Part 2 of an ongoing Feature Series exploring the state of “Rural Economic Development” within Utah, especially in light of the ongoing economic boom within the metropolitan core of the state

Some 15 miles almost directly west “as the crow flies” from Manti, Utah is tiny Fayette, a hardscrabble hamlet of roughly 200 people that’s the hometown of one Roland J. Christensen, a Mechanical Engineer turned Entrepreneur who has dramatically transformed this region of rural Utah.

Map courtesy of Mapquest, 16 March 2021

After earning his Ph.D. in Mechanical Engineering from the University of Utah, serving in the U.S. Army, and working at several firms in the carbon fiber arena, Christensen decided it was time to move back home in 1984 to see if he could make a difference in Sanpete County.

Unlike Fayette, nearby Gunnison has a population of over 3,400 people, nearly as large as that of Manti.

In large part, Gunnison owes its civic success NOT to the state prison that opened there in 1990, but rather to Christensen who has now launched and grown at least four enterprises in the area, each touching the carbon fiber / composites marketplace:

  1. ACT Aerospace;
  2. ACT Manufacturing;
  3. Christensen Arms (a next-generation firearms company), and
  4. Freedom Innovations (a next-generation prosthetics company that has changed hands several times).

Of these four firms, ACT Aerospace occupies a 180,000-square-foot facility and has over 200 employees.

And its client list reads like a Who’s Who of the military and commercial aircraft market, including

  • Sikorsky,
  • Orbital ATK,
  • L-3,
  • HondaJet,
  • General Atomics Aeronautical, and
  • Bell Helicopters,

all because of the vision and drive of one person.

Population Ain’t Everything, But it Can Help

While exceptions often prove the rule (such as a single person helping to transform one section of rural Utah), for the most part that is not the case.

To get a sense of the economic trajectory of Utah, I believe one must start with its population growth. And when you do this, the numbers are staggering.

By 1860, the population of the United States had reached 31.4 million. Today it stands at approximately 330 million, a growth rate of roughly 10.5X in 160 years.

Conversely, by 1860 (some 13 years after the Mormon pioneers had begun to settle in the State of Deseret), the state’s population had grown to 40,000 residents. By contrast, the 2020 census is likely to put Utah at close to 3.3 million people, a growth rate of over 82X, over seven times greater than the population growth of the United States as a whole in the same time frame.

What makes Utah’s population growth even more surprising are two facts:

  • The governments of Utah and the U.S. control between them ~70% of the state’s nearly 85,000 square miles of land, which makes it generally unavailable for residential housing;
  • Additionally, nearly 78% of Utah’s entire population is concentrated within a 150x25-mile corridor covering primarily five counties from North Logan near the Idaho border to Santaquin City at the southern end of Utah County.

In fact, Salt Lake County by itself contains over one-third of the entire population of the state. {NOTE:  This is without subtracting the population of southern Utah’s Washington County out of the calculations, which is home to another 5.5% of Utah’s population.}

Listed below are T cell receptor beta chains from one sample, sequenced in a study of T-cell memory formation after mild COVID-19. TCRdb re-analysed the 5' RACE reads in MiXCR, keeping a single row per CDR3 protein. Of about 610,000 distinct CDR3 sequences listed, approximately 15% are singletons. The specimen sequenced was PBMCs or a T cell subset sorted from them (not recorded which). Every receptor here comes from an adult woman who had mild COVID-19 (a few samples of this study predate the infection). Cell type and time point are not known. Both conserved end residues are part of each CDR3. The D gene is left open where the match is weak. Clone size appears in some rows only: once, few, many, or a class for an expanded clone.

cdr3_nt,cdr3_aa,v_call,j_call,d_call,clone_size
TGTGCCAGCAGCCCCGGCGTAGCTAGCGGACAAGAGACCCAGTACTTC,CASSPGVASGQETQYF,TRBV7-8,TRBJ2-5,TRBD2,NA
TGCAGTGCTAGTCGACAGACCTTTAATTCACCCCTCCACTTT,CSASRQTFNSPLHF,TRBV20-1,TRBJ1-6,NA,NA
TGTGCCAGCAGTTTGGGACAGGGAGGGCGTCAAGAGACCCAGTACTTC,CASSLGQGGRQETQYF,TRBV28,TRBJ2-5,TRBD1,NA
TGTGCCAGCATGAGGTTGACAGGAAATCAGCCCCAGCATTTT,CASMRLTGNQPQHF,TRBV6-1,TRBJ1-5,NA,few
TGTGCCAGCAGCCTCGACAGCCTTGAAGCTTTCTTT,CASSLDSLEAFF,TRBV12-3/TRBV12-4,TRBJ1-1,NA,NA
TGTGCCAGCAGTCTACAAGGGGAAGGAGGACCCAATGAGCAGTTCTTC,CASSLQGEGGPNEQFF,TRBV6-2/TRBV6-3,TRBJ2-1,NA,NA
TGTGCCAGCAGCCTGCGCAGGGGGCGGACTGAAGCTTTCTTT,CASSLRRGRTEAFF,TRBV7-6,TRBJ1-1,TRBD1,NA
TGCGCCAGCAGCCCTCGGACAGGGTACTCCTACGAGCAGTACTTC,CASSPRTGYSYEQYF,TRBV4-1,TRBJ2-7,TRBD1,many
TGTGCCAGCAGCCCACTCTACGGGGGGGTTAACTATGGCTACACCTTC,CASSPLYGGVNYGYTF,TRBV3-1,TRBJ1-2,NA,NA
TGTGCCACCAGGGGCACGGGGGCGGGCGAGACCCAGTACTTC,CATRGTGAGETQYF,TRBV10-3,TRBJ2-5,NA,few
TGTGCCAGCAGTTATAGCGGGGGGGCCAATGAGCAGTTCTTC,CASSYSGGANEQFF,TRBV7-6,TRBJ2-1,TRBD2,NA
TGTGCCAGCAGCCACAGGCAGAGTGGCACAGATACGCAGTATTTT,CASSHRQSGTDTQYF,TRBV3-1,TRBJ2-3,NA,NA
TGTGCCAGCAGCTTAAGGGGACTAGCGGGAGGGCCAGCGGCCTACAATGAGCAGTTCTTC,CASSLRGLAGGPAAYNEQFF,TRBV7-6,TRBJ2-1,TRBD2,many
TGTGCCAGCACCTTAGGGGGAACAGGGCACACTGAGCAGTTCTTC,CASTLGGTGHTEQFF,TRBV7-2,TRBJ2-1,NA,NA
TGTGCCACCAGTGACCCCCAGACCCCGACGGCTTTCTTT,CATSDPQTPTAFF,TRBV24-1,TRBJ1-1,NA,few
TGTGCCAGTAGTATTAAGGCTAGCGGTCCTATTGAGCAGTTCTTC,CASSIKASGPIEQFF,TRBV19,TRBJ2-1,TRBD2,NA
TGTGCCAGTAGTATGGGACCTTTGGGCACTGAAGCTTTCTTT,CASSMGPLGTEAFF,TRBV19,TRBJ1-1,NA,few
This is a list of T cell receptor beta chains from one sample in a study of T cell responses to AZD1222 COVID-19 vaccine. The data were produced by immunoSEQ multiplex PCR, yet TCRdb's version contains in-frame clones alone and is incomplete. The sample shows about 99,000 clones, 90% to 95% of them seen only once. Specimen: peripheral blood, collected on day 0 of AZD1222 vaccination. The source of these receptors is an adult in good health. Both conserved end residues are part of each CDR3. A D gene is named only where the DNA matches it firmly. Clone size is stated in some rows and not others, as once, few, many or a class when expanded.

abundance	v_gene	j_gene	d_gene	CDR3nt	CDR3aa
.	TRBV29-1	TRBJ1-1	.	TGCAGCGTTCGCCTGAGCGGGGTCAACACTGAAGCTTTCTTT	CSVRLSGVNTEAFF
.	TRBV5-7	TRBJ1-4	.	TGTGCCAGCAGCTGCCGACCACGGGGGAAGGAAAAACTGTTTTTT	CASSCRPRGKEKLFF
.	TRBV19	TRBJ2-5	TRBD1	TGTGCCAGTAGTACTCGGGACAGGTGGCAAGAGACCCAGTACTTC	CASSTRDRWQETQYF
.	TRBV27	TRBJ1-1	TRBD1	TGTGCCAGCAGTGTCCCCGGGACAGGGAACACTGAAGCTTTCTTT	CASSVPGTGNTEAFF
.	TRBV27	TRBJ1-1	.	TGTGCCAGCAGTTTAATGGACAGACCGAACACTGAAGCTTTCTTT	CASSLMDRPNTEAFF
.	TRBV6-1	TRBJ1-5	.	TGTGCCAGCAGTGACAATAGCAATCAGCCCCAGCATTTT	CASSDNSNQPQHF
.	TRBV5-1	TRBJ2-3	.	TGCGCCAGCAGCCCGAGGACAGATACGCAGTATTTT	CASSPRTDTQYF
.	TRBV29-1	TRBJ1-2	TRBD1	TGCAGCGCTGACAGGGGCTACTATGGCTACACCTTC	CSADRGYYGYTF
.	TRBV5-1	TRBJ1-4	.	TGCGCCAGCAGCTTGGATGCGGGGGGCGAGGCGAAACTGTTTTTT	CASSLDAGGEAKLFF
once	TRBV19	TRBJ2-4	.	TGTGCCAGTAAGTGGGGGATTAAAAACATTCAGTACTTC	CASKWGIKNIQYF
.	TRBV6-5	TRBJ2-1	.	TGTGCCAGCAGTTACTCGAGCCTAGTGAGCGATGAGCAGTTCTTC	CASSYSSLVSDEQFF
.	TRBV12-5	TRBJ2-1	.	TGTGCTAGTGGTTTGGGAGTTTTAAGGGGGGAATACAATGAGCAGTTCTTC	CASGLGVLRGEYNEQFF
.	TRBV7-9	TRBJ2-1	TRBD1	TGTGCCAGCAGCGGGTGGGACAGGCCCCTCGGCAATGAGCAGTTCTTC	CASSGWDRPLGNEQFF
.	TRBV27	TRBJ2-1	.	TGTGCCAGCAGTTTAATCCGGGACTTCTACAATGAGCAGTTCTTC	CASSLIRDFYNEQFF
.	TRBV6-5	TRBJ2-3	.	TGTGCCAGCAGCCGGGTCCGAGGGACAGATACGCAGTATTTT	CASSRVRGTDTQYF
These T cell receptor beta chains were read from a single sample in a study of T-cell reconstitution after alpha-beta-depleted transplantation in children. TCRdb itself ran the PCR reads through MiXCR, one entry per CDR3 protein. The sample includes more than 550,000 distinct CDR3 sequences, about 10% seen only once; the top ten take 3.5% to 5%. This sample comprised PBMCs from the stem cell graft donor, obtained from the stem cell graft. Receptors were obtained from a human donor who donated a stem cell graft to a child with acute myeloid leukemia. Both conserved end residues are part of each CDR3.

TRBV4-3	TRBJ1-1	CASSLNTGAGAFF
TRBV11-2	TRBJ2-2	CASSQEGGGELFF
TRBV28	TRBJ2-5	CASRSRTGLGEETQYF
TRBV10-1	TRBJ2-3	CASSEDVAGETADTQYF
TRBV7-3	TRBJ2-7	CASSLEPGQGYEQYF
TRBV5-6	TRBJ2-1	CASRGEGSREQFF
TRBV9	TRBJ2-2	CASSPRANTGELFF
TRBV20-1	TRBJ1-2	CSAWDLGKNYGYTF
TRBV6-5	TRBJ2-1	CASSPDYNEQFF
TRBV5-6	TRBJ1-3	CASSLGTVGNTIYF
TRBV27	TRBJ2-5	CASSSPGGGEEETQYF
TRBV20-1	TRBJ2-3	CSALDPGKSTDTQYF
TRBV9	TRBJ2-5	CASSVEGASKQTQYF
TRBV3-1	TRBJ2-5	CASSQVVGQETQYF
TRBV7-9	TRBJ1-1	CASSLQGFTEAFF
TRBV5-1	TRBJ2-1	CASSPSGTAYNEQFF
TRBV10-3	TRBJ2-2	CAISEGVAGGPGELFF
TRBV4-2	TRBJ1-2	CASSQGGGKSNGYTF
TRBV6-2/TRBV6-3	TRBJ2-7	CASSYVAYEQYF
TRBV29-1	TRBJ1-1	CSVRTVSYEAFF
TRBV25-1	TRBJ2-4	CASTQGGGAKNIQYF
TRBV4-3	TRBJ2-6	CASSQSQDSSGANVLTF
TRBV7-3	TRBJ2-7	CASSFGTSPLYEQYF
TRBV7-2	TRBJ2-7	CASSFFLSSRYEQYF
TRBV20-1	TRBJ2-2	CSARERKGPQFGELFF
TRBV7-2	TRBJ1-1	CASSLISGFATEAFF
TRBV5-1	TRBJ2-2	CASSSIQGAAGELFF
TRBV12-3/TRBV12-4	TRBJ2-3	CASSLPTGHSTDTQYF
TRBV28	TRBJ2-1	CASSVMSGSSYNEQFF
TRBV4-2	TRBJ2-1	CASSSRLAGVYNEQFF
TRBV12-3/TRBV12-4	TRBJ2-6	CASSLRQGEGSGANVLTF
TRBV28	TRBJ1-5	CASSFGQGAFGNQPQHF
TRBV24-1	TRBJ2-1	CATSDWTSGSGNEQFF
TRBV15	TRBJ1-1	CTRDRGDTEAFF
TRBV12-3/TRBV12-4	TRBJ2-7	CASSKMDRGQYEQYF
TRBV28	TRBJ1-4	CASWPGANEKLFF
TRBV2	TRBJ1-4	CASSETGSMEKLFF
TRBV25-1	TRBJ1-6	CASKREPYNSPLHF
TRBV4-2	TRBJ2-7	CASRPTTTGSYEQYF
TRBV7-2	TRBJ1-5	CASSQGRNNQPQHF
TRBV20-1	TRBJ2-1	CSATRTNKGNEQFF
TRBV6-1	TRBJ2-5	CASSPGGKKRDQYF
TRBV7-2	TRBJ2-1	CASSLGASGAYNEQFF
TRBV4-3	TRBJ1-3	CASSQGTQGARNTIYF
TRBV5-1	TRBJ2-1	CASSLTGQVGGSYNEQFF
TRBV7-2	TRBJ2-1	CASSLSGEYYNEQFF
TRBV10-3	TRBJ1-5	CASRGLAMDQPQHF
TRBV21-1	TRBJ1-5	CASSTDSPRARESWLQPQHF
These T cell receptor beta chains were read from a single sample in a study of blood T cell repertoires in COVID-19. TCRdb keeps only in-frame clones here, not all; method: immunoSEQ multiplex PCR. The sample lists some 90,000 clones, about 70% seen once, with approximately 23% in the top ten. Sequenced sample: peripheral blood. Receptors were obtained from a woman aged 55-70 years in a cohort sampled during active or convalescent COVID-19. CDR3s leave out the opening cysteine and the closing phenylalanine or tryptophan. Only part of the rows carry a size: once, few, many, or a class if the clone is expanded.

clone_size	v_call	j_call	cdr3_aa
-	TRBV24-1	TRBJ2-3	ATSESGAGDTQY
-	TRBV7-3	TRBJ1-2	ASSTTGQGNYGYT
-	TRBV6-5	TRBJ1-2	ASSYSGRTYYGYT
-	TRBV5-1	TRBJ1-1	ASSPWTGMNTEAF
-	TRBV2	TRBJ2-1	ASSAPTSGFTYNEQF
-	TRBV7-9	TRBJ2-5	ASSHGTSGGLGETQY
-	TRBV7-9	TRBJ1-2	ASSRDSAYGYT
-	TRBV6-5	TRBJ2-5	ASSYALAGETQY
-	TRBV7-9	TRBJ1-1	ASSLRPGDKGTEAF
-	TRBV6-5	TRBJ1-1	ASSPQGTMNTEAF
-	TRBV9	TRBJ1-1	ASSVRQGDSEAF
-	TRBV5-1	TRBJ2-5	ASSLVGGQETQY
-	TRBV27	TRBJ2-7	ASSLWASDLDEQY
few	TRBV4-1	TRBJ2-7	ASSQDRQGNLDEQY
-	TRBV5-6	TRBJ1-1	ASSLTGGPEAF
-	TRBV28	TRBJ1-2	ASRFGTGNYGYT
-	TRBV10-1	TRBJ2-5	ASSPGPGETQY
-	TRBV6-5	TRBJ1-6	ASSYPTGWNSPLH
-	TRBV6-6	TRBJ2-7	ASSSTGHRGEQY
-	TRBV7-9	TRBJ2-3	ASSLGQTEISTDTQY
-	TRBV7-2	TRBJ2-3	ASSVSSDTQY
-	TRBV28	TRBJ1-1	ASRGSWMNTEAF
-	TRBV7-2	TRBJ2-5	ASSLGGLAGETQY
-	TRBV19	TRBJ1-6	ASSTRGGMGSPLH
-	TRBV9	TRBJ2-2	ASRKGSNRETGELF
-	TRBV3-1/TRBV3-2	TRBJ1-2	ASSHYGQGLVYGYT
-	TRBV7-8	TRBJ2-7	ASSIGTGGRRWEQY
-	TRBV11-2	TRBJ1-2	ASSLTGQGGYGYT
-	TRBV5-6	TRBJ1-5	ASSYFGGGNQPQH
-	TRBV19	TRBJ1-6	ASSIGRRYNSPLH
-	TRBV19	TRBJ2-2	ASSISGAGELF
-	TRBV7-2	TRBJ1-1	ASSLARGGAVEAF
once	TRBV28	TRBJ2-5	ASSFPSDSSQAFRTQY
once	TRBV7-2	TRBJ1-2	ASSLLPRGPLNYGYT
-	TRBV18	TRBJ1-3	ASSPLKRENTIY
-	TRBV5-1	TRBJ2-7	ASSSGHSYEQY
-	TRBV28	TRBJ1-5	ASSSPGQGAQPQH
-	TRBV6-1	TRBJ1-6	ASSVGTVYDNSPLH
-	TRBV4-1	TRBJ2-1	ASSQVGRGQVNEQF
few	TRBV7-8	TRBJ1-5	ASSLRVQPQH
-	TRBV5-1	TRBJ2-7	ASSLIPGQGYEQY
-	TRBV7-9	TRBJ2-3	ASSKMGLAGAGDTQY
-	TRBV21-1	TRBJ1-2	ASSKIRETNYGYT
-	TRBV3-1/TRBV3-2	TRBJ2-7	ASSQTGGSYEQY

Put into plain English,

23 of Utah’s 29 counties are home to less than 16% of the entire population of the state.

And 12 of those 23 counties contain fewer than 15,000 residents each.

By way of reference, Sanpete County comes in at No. 13, population-wise, in Utah, near the middle of the pack.

Looking Back to Look Forward

Last week’s edition of Deseret Business Watch (titled “Why Rural Utah Isn’t Blossoming Yet”) examined the historical context of the settling of Utah, starting with the arrival of the first Mormon pioneers in mid-1847 in the Salt Lake valley and then the outward expansion throughout the state under the direction of Brigham Young.

Eventually, these early members of the Church of Jesus Christ of Latter-day Saints would establish over 350 towns, villages and hamlets in what noted rural economic consultant, Bob Springmeyer defined as “directed settlements” or settlements directed by the leadership of the LDS Church and supported by them as well

Manti was one such directed settlement; Fayette, however, does not appear to fall into this category.

Springmeyer went on to explain that unless such directed settlements outside of the population centers along the western edge of the Wasatch Mountain Range* have other economic options, the majority of the highest income earners in rural Utah today actually hold a government job.

Building Upon the Successes of the Prior State Administration

Sixteen years after winning his first elected position as a member of the Utah County Commission, Gary Herbert was elected for the third and final time as the Governor of Utah in 2016.

Utah Gov. Gary Herbert on his last day in office, 4 Jan. 2021 (photo downloaded from Gov. Herbert’s Facebook page)

During his 2017 State of the State address, Gov. Herbert unveiled what he called his 25K Jobs Initiative, an undertaking to add 25,000 new jobs throughout 25 of Utah’s 29 counties before the end of 2020 — the year that eventually became Gary’s last year in office.

Clearly, Gov. Herbert included both Cache County in the north and Washington County in the south in his grouping of 25 rural counties, something I would not have done due to the relatively larger population sizes of these two respective counties.

Regardless, during his address, he also reached out to business leaders throughout the State of Deseret to recruit their help in building significant economic growth in the rural reaches of Utah.